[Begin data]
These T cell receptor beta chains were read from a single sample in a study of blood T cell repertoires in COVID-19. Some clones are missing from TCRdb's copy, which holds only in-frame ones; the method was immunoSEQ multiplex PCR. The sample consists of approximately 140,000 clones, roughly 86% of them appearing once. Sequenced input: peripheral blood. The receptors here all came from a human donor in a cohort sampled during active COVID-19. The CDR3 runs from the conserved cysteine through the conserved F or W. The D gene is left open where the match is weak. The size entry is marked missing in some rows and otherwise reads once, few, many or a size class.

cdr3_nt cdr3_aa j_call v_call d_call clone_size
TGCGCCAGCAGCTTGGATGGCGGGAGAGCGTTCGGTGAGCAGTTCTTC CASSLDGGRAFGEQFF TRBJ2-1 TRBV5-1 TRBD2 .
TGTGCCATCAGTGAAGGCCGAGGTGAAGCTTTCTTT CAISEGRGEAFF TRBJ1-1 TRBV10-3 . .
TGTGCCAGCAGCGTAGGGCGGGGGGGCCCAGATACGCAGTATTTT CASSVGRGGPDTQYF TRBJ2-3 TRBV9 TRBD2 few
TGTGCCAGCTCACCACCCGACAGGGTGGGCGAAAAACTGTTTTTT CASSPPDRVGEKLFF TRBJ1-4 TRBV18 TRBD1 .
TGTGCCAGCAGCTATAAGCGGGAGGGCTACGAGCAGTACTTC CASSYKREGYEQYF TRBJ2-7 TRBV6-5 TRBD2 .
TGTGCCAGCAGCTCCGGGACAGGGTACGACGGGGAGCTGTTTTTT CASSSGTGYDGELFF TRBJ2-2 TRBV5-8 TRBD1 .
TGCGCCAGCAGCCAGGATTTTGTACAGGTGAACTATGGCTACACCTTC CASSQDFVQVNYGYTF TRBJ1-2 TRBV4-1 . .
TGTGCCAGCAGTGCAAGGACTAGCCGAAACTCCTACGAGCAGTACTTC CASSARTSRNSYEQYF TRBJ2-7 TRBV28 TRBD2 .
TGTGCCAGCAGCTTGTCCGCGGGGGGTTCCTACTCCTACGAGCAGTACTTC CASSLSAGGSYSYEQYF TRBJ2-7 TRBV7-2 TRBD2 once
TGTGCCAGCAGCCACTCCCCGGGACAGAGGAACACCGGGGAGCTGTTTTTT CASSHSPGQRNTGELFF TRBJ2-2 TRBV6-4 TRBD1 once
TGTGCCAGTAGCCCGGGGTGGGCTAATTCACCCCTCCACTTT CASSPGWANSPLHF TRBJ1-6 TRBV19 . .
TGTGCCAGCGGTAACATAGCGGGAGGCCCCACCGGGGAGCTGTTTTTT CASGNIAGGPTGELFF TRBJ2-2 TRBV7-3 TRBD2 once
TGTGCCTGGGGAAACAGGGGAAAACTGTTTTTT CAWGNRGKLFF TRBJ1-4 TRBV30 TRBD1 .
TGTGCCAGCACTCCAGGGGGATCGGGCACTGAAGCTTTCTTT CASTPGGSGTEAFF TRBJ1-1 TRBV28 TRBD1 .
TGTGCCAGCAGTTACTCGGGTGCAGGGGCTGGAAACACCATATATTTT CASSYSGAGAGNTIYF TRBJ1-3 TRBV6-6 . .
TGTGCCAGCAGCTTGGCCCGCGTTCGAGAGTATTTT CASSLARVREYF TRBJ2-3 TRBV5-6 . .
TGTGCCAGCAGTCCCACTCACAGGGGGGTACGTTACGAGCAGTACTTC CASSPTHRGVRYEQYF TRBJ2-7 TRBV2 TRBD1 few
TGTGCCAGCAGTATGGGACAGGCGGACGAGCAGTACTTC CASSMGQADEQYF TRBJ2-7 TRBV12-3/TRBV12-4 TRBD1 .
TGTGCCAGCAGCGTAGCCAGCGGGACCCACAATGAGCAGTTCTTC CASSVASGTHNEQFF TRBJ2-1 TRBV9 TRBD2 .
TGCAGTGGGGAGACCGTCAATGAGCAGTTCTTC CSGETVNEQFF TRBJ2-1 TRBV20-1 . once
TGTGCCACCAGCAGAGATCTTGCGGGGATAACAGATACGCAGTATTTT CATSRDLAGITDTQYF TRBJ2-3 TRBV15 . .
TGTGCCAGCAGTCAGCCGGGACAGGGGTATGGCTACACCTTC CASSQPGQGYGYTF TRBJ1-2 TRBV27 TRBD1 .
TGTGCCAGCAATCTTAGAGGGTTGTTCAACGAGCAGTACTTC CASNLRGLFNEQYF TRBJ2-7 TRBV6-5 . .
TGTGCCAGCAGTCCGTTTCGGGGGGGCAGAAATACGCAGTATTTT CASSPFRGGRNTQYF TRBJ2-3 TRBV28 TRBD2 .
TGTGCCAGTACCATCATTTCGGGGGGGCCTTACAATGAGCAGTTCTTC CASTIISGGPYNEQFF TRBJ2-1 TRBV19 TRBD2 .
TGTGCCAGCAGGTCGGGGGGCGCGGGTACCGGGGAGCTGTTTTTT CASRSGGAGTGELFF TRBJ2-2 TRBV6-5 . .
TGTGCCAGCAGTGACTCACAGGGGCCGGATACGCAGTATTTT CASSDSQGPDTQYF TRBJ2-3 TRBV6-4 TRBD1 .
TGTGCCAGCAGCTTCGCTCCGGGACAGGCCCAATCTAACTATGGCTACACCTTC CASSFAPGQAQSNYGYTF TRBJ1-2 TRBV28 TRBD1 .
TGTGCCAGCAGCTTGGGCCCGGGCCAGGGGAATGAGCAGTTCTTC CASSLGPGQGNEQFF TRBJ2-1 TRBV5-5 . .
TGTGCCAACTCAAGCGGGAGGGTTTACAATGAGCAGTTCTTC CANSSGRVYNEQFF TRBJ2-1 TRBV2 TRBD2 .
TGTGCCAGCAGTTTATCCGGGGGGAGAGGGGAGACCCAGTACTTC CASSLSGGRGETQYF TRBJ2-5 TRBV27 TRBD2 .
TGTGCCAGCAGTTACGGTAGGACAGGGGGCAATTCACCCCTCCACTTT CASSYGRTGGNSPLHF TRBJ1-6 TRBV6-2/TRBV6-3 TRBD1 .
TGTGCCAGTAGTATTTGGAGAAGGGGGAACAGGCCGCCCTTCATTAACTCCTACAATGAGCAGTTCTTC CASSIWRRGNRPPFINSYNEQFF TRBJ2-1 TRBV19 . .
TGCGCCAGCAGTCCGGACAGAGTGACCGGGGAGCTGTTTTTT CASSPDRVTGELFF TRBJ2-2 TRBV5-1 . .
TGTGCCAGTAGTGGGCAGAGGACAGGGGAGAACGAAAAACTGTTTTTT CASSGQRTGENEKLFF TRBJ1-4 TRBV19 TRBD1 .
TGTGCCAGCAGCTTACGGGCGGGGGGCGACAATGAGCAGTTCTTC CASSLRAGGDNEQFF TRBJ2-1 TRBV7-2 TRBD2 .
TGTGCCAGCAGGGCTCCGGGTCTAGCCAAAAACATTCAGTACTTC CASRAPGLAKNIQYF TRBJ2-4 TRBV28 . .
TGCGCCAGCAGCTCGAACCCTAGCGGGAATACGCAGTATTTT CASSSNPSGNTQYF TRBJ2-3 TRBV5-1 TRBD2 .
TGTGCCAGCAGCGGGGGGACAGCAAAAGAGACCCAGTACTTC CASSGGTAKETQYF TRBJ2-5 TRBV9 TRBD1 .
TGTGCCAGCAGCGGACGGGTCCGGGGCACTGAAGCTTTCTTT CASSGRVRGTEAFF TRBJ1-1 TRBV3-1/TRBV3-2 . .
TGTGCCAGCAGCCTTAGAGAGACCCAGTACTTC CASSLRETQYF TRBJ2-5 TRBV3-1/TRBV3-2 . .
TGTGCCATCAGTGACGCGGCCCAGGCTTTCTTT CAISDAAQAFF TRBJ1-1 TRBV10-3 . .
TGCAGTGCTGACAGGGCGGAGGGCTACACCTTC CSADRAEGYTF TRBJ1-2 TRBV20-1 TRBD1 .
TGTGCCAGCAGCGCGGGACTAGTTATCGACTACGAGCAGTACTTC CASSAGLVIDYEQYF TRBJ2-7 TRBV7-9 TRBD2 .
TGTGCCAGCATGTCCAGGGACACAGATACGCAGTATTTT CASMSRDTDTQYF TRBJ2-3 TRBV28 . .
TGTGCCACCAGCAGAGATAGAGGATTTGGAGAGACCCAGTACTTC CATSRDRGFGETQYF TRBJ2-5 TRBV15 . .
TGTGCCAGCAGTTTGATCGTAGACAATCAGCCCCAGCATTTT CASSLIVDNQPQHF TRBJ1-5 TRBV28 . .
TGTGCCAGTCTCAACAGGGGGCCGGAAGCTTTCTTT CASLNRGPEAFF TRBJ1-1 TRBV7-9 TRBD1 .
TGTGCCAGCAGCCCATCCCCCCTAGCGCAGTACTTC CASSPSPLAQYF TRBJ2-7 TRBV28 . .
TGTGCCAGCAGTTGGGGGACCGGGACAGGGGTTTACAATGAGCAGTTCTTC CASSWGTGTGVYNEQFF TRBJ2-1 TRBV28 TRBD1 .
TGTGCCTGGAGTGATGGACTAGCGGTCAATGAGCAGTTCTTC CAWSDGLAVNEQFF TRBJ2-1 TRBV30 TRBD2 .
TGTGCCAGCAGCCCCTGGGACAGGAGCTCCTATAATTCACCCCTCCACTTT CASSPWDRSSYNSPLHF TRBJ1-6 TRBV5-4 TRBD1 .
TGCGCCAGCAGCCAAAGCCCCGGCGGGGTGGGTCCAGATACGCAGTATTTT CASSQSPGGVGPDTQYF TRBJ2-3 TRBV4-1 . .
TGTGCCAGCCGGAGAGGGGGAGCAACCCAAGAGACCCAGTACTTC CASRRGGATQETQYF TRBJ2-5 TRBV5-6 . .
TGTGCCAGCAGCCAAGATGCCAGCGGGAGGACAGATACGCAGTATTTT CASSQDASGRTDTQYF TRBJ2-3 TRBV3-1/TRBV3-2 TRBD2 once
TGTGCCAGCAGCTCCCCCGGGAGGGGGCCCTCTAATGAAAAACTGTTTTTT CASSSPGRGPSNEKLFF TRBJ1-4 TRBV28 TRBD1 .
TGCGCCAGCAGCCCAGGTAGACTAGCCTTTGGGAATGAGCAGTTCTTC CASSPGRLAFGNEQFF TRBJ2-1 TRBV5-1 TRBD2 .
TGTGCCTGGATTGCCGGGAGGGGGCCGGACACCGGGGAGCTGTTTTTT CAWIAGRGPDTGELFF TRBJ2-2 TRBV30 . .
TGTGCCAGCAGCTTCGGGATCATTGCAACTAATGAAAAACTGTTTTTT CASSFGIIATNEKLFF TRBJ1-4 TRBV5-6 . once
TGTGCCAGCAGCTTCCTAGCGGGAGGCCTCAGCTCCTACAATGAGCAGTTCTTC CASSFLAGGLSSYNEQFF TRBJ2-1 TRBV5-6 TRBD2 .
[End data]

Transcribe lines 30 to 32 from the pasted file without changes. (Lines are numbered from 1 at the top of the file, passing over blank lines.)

TGTGCCAGCAGCTTCGCTCCGGGACAGGCCCAATCTAACTATGGCTACACCTTC CASSFAPGQAQSNYGYTF TRBJ1-2 TRBV28 TRBD1 .
TGTGCCAGCAGCTTGGGCCCGGGCCAGGGGAATGAGCAGTTCTTC CASSLGPGQGNEQFF TRBJ2-1 TRBV5-5 . .
TGTGCCAACTCAAGCGGGAGGGTTTACAATGAGCAGTTCTTC CANSSGRVYNEQFF TRBJ2-1 TRBV2 TRBD2 .